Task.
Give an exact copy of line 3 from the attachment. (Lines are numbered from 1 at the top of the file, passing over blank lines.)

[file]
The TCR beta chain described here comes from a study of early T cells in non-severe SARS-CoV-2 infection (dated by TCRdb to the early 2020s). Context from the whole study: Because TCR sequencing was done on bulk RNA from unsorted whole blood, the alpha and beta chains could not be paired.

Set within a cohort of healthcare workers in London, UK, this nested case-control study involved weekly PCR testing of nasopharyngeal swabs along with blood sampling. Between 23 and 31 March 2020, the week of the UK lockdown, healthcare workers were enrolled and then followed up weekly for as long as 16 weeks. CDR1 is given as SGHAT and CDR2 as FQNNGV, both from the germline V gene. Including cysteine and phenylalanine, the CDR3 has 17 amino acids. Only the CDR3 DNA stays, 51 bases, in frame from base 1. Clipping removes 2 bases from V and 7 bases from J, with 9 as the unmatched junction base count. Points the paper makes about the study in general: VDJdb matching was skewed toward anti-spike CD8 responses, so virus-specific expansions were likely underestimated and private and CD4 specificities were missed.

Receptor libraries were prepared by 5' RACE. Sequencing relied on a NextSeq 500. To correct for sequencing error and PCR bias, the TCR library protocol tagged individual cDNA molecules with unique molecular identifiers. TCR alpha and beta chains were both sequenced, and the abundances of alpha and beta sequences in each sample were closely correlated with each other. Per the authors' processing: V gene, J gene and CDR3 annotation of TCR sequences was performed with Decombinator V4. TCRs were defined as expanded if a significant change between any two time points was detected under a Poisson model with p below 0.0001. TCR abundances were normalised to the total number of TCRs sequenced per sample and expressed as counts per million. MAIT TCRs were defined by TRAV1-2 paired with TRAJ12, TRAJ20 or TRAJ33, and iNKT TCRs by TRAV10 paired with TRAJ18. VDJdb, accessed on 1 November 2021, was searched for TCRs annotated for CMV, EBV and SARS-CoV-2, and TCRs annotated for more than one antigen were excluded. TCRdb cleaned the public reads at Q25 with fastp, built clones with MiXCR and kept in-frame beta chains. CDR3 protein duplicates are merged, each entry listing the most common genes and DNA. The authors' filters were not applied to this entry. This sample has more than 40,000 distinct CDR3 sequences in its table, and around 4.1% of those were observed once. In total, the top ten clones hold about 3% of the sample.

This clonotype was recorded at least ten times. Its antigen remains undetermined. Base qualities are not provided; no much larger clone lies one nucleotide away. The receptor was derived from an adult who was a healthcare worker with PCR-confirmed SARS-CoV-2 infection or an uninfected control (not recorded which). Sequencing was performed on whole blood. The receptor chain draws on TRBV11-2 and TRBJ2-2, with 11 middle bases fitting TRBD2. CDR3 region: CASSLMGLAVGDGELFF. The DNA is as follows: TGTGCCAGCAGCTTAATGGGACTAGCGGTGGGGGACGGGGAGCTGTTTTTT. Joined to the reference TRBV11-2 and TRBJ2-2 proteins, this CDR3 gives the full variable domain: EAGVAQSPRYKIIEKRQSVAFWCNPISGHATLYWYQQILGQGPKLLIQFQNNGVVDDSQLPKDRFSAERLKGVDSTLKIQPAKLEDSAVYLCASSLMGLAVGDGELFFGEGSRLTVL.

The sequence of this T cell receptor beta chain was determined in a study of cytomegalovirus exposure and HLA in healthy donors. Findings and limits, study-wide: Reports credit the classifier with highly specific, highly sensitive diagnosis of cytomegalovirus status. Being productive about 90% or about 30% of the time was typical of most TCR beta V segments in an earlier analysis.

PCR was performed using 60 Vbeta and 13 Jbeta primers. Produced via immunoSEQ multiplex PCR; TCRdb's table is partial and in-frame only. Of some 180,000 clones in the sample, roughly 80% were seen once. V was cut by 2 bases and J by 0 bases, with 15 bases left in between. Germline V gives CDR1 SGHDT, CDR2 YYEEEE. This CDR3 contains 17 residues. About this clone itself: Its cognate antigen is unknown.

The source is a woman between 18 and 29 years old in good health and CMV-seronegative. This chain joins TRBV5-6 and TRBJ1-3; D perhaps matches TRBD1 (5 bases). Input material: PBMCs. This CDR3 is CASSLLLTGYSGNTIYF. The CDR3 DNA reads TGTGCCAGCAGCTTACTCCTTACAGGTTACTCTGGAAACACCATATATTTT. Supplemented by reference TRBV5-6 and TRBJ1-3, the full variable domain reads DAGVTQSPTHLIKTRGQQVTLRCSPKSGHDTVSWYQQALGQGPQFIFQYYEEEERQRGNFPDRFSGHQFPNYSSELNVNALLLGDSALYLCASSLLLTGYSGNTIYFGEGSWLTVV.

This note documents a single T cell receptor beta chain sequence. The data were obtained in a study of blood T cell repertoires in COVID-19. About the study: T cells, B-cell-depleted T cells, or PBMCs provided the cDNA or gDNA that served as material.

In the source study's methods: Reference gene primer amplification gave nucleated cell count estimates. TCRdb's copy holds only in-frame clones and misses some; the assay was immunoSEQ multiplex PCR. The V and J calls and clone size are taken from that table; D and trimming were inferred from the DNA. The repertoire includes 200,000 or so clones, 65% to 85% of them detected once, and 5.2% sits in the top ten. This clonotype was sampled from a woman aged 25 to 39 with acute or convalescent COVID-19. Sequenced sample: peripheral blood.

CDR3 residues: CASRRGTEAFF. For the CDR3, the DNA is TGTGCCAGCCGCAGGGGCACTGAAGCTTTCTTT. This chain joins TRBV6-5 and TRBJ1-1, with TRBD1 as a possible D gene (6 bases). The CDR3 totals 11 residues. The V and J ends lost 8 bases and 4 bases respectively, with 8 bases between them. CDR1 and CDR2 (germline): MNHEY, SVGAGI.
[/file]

Receptor libraries were prepared by 5' RACE. Sequencing relied on a NextSeq 500. To correct for sequencing error and PCR bias, the TCR library protocol tagged individual cDNA molecules with unique molecular identifiers. TCR alpha and beta chains were both sequenced, and the abundances of alpha and beta sequences in each sample were closely correlated with each other. Per the authors' processing: V gene, J gene and CDR3 annotation of TCR sequences was performed with Decombinator V4. TCRs were defined as expanded if a significant change between any two time points was detected under a Poisson model with p below 0.0001. TCR abundances were normalised to the total number of TCRs sequenced per sample and expressed as counts per million. MAIT TCRs were defined by TRAV1-2 paired with TRAJ12, TRAJ20 or TRAJ33, and iNKT TCRs by TRAV10 paired with TRAJ18. VDJdb, accessed on 1 November 2021, was searched for TCRs annotated for CMV, EBV and SARS-CoV-2, and TCRs annotated for more than one antigen were excluded. TCRdb cleaned the public reads at Q25 with fastp, built clones with MiXCR and kept in-frame beta chains. CDR3 protein duplicates are merged, each entry listing the most common genes and DNA. The authors' filters were not applied to this entry. This sample has more than 40,000 distinct CDR3 sequences in its table, and around 4.1% of those were observed once. In total, the top ten clones hold about 3% of the sample.